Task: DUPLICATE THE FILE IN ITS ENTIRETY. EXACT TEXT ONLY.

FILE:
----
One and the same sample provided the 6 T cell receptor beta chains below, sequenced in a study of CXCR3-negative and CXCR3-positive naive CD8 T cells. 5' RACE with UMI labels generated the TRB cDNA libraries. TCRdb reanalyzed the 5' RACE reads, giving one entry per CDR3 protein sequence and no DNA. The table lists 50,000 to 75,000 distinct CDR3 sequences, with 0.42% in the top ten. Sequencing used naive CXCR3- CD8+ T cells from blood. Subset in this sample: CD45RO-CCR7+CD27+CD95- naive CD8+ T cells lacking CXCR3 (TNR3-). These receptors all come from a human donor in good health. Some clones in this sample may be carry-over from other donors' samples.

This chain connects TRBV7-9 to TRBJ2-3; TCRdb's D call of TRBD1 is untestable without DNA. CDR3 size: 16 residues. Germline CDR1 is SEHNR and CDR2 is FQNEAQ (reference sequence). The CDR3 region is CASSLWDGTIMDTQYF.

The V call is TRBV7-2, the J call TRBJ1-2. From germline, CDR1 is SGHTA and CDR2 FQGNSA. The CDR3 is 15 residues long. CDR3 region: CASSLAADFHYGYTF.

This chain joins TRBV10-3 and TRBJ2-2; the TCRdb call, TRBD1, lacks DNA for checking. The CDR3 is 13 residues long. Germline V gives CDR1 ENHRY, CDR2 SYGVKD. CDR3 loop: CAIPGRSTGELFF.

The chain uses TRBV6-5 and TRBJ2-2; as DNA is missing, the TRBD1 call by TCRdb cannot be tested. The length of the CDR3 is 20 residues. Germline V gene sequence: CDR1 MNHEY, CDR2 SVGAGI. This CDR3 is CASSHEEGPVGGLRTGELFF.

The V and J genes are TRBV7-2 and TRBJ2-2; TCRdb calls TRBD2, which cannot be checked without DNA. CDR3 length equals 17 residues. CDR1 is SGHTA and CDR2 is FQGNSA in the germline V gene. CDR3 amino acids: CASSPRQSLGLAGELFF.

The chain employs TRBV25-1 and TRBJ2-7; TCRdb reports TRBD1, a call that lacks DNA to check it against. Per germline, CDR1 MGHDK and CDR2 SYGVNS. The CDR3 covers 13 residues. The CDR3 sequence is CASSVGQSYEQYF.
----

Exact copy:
One and the same sample provided the 6 T cell receptor beta chains below, sequenced in a study of CXCR3-negative and CXCR3-positive naive CD8 T cells. 5' RACE with UMI labels generated the TRB cDNA libraries. TCRdb reanalyzed the 5' RACE reads, giving one entry per CDR3 protein sequence and no DNA. The table lists 50,000 to 75,000 distinct CDR3 sequences, with 0.42% in the top ten. Sequencing used naive CXCR3- CD8+ T cells from blood. Subset in this sample: CD45RO-CCR7+CD27+CD95- naive CD8+ T cells lacking CXCR3 (TNR3-). These receptors all come from a human donor in good health. Some clones in this sample may be carry-over from other donors' samples.

This chain connects TRBV7-9 to TRBJ2-3; TCRdb's D call of TRBD1 is untestable without DNA. CDR3 size: 16 residues. Germline CDR1 is SEHNR and CDR2 is FQNEAQ (reference sequence). The CDR3 region is CASSLWDGTIMDTQYF.

The V call is TRBV7-2, the J call TRBJ1-2. From germline, CDR1 is SGHTA and CDR2 FQGNSA. The CDR3 is 15 residues long. CDR3 region: CASSLAADFHYGYTF.

This chain joins TRBV10-3 and TRBJ2-2; the TCRdb call, TRBD1, lacks DNA for checking. The CDR3 is 13 residues long. Germline V gives CDR1 ENHRY, CDR2 SYGVKD. CDR3 loop: CAIPGRSTGELFF.

The chain uses TRBV6-5 and TRBJ2-2; as DNA is missing, the TRBD1 call by TCRdb cannot be tested. The length of the CDR3 is 20 residues. Germline V gene sequence: CDR1 MNHEY, CDR2 SVGAGI. This CDR3 is CASSHEEGPVGGLRTGELFF.

The V and J genes are TRBV7-2 and TRBJ2-2; TCRdb calls TRBD2, which cannot be checked without DNA. CDR3 length equals 17 residues. CDR1 is SGHTA and CDR2 is FQGNSA in the germline V gene. CDR3 amino acids: CASSPRQSLGLAGELFF.

The chain employs TRBV25-1 and TRBJ2-7; TCRdb reports TRBD1, a call that lacks DNA to check it against. Per germline, CDR1 MGHDK and CDR2 SYGVNS. The CDR3 covers 13 residues. The CDR3 sequence is CASSVGQSYEQYF.